Jerry: He left the work and went looking for Saul.  Barnabas had met him earlier (Acts 9) and was even quite instrumental in Saul’s acceptance by the believing community. So now he remembered Saul and the potential he had to serve God, and Barnabas wanted him for this work. 

Pete: I see. Barnabas saw the importance of working alongside someone with potential.

Jerry: (Interrupting) of pouring his life into someone that could multiply his own ministry. And he did it so well that Paul would go on to do the same thing and teach men to train others.

On-the-job

Pete: So Barnabas really did get catch on to Jesus’ concept of spending time with people and investing in their lives.

Jerry: Oh yeah. And when Paul and Barnabas split up, what happened? 

Pete: You tell me.

Jerry: Barnabas, convinced that on-the-job training was still the ticket to develop someone who had bailed on them earlier, took John Mark with him on another journey.[12] Although we don’t hear more about Barnabas after this, we know he was committed to mentoring.  Later we find that John Mark—the deserter—is valuable to Paul.[13]

Pete: Way to go, Barney! But what about the other half of the split-up duo? Paul “chose Silas.”[14]

Jerry: Yep. And we know that Barnabas trained Paul well in this principle of discipling people on the job, because we see that he continued to take people alongside for training. All through the next chapters of Acts he is “accompanied by” Timothy,[15] and “taking along” Priscila and Aquila,[16] until in Acts 20 he has at least eight different men with him from four different churches.[17]

Pete: Wow. They really did spend time with people, training them “on the job” so to speak.

Jerry: When we move to the epistles, we see that the theme continues.  There, he “sends” and “brings” and “leaves” people in various places where they can be used by God.  Whether one calls it on-the-job training, or mentoring . . .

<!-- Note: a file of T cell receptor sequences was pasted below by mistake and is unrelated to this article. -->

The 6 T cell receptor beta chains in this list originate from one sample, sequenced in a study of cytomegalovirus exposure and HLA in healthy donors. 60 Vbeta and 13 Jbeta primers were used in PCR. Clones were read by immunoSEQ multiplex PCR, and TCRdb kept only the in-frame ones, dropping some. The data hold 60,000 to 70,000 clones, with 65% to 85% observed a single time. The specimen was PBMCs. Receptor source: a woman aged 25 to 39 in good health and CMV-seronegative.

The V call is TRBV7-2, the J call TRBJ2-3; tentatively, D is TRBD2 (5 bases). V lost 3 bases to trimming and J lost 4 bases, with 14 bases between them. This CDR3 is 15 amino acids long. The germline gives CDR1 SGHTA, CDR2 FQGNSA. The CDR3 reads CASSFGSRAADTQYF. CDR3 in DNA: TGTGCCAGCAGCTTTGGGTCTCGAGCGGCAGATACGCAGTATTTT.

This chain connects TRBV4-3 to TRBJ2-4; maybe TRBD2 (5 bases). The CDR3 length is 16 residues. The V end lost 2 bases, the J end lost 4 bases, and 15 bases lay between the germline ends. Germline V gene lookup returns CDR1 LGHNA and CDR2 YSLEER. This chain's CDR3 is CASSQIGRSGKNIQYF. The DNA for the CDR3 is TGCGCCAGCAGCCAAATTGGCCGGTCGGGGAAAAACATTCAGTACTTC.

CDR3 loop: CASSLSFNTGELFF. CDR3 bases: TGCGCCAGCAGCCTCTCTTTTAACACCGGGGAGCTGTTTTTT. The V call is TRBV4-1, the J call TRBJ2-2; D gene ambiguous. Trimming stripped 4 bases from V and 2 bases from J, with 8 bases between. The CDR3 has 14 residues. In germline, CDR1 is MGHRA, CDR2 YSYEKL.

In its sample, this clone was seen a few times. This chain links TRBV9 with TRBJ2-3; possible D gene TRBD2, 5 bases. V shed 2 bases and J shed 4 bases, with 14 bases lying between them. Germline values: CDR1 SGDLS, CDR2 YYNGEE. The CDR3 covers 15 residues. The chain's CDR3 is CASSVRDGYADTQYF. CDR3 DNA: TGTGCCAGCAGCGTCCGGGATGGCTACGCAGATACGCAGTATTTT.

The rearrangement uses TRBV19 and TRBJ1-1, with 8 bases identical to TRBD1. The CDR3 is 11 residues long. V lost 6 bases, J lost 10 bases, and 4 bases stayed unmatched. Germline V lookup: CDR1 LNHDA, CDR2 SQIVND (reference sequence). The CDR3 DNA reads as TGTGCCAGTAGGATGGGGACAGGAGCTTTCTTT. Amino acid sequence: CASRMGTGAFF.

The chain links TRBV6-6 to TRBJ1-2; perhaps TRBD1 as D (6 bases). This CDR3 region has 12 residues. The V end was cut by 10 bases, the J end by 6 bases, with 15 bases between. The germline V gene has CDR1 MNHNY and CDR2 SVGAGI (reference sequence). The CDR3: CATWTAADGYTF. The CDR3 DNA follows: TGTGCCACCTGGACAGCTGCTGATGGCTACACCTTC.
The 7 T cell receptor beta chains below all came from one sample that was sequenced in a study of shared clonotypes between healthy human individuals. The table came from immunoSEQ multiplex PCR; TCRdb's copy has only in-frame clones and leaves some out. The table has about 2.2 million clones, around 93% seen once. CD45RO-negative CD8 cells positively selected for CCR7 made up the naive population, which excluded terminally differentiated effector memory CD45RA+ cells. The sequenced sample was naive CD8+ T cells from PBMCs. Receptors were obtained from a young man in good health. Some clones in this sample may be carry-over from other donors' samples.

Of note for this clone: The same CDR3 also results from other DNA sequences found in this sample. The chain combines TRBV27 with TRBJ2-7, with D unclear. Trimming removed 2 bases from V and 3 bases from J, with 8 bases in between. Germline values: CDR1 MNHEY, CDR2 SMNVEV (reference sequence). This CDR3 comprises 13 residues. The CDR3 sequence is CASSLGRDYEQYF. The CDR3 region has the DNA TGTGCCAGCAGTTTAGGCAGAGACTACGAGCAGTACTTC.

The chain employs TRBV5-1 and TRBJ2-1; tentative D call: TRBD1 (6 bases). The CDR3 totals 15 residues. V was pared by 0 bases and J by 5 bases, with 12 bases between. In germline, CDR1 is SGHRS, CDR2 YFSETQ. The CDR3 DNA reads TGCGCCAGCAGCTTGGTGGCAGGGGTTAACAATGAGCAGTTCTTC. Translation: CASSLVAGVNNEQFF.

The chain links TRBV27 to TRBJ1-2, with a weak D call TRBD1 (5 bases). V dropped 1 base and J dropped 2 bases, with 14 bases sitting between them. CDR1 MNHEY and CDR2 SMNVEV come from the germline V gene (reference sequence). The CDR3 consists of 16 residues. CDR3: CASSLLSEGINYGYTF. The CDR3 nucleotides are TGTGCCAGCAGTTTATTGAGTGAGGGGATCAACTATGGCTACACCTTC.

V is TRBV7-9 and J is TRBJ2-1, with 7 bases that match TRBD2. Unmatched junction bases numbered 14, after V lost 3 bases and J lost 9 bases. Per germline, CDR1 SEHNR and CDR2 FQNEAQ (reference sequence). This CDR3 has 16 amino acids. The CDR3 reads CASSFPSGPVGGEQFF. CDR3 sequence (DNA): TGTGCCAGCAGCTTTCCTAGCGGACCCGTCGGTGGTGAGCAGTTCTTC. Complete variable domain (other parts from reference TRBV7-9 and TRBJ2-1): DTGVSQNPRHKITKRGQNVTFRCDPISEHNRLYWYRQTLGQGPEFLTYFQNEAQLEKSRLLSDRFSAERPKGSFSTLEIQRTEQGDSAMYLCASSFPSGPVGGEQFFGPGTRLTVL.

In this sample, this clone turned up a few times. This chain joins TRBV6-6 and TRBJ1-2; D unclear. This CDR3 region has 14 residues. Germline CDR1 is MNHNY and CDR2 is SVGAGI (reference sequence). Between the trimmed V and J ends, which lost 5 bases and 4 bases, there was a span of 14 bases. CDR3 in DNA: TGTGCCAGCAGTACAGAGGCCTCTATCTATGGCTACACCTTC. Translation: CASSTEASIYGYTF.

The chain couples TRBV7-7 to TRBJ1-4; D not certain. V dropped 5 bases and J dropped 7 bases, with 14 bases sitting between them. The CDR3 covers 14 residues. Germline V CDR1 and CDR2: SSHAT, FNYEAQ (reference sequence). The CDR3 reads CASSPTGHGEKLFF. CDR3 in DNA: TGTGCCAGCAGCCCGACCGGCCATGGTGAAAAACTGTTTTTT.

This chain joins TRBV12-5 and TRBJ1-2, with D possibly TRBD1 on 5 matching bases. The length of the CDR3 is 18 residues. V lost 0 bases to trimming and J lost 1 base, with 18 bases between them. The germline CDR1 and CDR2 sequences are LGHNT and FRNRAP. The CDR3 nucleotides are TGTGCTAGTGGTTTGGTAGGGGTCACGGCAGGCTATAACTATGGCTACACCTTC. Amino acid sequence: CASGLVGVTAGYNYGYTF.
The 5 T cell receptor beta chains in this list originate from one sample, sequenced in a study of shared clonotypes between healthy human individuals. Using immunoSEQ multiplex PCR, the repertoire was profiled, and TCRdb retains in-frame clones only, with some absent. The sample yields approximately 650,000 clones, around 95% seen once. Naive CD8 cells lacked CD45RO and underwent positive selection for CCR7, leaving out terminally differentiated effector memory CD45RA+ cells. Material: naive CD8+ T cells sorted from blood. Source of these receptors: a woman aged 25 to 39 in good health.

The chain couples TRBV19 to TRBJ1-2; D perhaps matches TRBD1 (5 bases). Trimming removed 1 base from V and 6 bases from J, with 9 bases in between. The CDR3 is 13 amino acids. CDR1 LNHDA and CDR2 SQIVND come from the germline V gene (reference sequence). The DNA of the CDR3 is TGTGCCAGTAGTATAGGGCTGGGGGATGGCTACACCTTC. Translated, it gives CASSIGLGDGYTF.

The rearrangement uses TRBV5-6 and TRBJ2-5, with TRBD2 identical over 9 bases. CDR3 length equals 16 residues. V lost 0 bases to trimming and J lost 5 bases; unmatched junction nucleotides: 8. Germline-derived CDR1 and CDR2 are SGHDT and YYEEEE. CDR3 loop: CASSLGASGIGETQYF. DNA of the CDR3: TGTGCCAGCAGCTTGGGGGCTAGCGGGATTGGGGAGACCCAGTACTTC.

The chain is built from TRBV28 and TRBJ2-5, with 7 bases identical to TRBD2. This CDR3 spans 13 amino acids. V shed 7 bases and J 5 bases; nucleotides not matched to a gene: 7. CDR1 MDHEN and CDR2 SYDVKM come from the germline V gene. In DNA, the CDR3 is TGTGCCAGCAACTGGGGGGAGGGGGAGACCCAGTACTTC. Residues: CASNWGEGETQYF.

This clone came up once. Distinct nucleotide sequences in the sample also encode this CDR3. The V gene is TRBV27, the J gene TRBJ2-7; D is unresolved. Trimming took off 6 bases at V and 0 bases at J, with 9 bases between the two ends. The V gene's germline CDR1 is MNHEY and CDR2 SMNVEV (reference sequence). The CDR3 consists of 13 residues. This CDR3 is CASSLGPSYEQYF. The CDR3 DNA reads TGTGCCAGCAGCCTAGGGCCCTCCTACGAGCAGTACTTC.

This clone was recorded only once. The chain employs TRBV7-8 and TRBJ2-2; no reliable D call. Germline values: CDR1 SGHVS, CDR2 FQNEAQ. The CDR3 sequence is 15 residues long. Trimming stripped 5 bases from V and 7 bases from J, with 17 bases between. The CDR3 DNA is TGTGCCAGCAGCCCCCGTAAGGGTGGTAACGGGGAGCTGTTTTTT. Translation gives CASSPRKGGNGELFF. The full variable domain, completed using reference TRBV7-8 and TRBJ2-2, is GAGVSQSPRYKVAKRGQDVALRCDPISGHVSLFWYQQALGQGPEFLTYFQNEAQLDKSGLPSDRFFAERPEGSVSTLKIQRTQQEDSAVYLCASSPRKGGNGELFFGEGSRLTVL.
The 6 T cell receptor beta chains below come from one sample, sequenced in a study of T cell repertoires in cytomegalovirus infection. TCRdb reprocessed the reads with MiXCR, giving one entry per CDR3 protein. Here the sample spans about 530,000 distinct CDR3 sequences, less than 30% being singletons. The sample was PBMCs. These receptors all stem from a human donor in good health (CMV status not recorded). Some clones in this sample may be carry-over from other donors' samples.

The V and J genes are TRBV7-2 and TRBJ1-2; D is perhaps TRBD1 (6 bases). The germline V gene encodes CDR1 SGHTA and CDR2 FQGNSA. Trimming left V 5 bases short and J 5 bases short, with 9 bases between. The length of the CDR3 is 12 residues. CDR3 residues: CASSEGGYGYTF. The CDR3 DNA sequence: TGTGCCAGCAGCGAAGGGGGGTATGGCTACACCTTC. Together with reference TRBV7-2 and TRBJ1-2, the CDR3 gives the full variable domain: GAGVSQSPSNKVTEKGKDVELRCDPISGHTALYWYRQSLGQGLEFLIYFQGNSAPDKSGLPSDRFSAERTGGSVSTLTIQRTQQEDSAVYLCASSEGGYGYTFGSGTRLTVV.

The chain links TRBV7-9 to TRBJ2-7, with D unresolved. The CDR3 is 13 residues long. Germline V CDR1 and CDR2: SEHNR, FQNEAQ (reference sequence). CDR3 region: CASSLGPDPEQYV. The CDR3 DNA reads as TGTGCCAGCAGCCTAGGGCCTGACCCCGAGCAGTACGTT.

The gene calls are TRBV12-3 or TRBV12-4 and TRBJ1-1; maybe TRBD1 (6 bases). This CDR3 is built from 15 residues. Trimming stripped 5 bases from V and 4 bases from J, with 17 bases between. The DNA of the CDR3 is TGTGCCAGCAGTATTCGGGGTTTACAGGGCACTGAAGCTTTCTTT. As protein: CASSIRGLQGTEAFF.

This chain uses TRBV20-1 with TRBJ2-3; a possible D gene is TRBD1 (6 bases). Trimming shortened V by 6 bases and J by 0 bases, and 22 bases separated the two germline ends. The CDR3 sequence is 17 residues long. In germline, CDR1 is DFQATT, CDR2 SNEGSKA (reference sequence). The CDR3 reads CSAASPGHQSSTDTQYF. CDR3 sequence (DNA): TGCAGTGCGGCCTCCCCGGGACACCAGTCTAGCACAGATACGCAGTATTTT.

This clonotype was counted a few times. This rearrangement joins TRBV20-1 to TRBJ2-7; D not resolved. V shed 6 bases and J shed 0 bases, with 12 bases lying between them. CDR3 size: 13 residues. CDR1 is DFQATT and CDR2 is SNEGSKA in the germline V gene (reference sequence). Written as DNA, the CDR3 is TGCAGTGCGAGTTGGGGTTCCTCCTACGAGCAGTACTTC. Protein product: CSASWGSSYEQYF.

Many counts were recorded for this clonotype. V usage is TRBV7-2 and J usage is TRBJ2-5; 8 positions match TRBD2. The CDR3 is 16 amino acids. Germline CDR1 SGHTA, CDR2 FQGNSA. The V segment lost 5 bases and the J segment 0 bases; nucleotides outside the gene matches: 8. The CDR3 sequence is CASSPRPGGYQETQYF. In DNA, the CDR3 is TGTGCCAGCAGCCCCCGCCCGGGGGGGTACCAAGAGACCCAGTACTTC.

Pete: . . . or discipling . . .


Barnabas-multiplication

Jerry: . . . or whatever—Paul did it and he taught it. A friend of mine wrote on level three discipleship and devoted an entire section to this idea.[18] But, let me simply mention one of the key verses he cites here: 2 Timothy 2:2.  Addressing Timothy, ‘his son’ (a phrase that illustrates the mentoring idea) Paul says “. . . the things that you have heard me say in the presence of many witnesses entrust to reliable men who will also be qualified to teach others.” Pass it on! Keep it going! Share it with others who will keep passing it on! 

Pete: You know, I’ve always heard that there are four generations of passing it on in that verse.

Jerry: That’s right. We should be able to see this happening not only in our lives, but in the lives of our disciples as well. Jurandir, one of my disciples, illustrates this well.  A prostitute’s son, he struggled to get out of a difficult lifestyle. When he trusted Christ as Savior, his life was radically changed. I went to his house for his first discipleship Bible study and there sat Zé Felício. I shared the Gospel, and he trusted Christ that night.

Pete: Praise the Lord!


Passing-it-on

Jerry: The next week I went back for discipleship, and Jurandir had another friend there. He prayed to receive Christ as Savior that night! The bigger thrill came a couple weeks later when Cebola told me that he trusted Christ after Jurandir shared with him! Jurandir became an evangelist and disciple-maker. In one year, 10 people came to know Christ through his influence . . . and last I knew, he was still passing it on.[19]

Pete: I never knew you were doing all this, Jerry! (Suddenly downcast.) I guess I never realized I should be discipling; spending time with men, teaching them and helping them grow in Christ.

Jerry: Randy Faulkner tells the story of how Howard Hendricks asked him, “Where is your man? Your church building is nice, but I’m more concerned about the men in whom you are investing your life!” Faulkner goes on to say that “Hendricks was thrilled when he encountered a young pastor who was making the Lord’s last command his first priority.”[20] (Emphasis added.)

Pete: Now he was referring not only to evangelism there, but to this discipleship idea, right?

Jerry: That’s right, and I think he got the idea of building into new believers from Paul. Life on life discipleship was crucial to his ministry. Apart from the mystery of the church that is possible through the wondrous grace of God, I believe this type of ministry to be Paul’s most important contribution to us for two reasons:          

First, Because of the sheer amount of material that deals with it. At least 128 verses in Acts and Paul’s Epistles deal with on-the-job training or discipleship in some way. And, secondly, because without this basic concept functioning, the communication of the mystery, grace, and mercy of God could not have reached to people in the 21st century. This on-the-job training, or discipleship, was Paul’s way to pass the message of the Gospel not only from one person to another, but from generation to generation.

Pete: So without discipling, there’s no growth?